Just days after signing an executive order to ban innocent people from entering the country on the basis of their ethnicity, the Trump administration is reportedly about to “revamp and rename a U.S. government program designed to counter all violent ideologies” to instead focus solely on Islamist extremism, five people briefed on the matter reported to Reuters on Thursday. President Donald Trump, who wants you to believe the (imagined) War on Christians is the only form of legitimate religious persecution, is absolutely hellbent on demonizing Muslims to the point that he’s literally forgotten terrorist attacks by white supremacists and Christian extremists remain threats in the U.S., as well.
The program, “Countering Violent Extremism,” or CVE, would be changed to “Countering Islamic Extremism” or “Countering Radical Islamic Extremism,” sources told Reuters. Either way, both titles misleadingly equate Islam with acts of extremism that have nothing to do with and do not at all reflect the nature of the belief system. The sources also confirmed to Reuters that the program would no longer target groups such as white supremacists who have also carried out bombings and shootings in the United States.
What Trump seems to forget is that terrorist attacks as a result of white supremacy are almost a part of American tradition. From the innumerable lynchings and murders of African Americans by the Ku Klux Klan post-Civil War, to the case of white supremacist Dylann Roof shooting and killing nine in a black church almost two years ago, to the attack on a mosque just up north in Quebec by an alleged white nationalist, there is no shortage of examples of racist white men’s capacity to behave violently and commit acts of terrorism.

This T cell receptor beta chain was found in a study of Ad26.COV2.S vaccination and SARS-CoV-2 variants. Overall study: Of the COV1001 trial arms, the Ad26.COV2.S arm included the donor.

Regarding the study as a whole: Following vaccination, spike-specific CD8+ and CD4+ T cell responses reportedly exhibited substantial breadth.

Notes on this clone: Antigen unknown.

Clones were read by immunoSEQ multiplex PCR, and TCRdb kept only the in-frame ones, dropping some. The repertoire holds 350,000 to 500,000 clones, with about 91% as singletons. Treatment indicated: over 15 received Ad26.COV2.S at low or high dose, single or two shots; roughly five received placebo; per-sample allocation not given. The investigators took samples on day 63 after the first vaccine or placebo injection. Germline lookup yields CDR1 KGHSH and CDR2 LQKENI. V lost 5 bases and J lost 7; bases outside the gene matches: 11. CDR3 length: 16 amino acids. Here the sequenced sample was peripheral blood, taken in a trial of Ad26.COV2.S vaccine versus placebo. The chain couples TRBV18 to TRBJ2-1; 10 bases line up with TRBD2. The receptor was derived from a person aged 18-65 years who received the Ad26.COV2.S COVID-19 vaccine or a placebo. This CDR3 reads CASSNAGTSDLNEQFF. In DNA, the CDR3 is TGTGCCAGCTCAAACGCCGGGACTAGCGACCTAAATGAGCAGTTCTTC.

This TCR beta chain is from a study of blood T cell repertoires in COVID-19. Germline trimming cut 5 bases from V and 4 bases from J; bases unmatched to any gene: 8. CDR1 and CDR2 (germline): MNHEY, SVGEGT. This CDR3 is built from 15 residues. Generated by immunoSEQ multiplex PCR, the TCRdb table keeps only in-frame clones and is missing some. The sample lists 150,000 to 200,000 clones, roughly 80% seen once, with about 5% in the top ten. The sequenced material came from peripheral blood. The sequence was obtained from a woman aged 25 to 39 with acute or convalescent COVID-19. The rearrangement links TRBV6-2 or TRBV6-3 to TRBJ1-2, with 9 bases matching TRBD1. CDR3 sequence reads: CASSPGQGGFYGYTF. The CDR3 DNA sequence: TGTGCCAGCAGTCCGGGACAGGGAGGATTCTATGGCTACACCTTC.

Where the individual acts of people of color must sweepingly represent their race or ethnicity, white people have the privilege of being regarded and respected as individuals. They are judged by their individual acts and not those of their fellow white people; now more than ever under the Trump administration, this won’t be the case where non-Christian people of color are regarded.
Additionally, in an uncomfortable twist of irony, Trump’s crackdown solely on terrorism committed by extremists who have misinterpreted Islam comes at a time of increasing rates of violence and domestic terrorism against abortion clinics. Clinics are increasingly targeted and subjected to arson, intimidation, and less than two years ago in Colorado, a fatal shooting. The perpetrators are more often than not anti-choice, practicing Christians, who view fertilized eggs, but not women and abortion providers, as human beings whose lives must be defended at all cost.
Like Christianity and essentially all religion, Islam can be interpreted peacefully and, of course, not so peacefully. But unlike when terrorist attacks are performed by Christian extremists, Islam is sweepingly portrayed as a source of terrorism, where society instead accords Christianity the benefit of the doubt. (I’m sure this has nothing to do with the skin colors of the followers of these two religions.)
But it seems that to the Trump administration, acts of terror committed by white supremacists and extremist Christians should not be taken seriously. The fact that Trump is a white Christian male who has hardly been shy about his notions of the superiority of whiteness and Christianity speaks volumes about why his administration has made this awful decision. But it also stands to reason that Trump simply doesn’t want to alienate his base — that is, white supremacists who view him as a symbol of hope, and Christian abortion opponents who voted for him solely because of the conservative SCOTUS Justices Trump promised to nominate.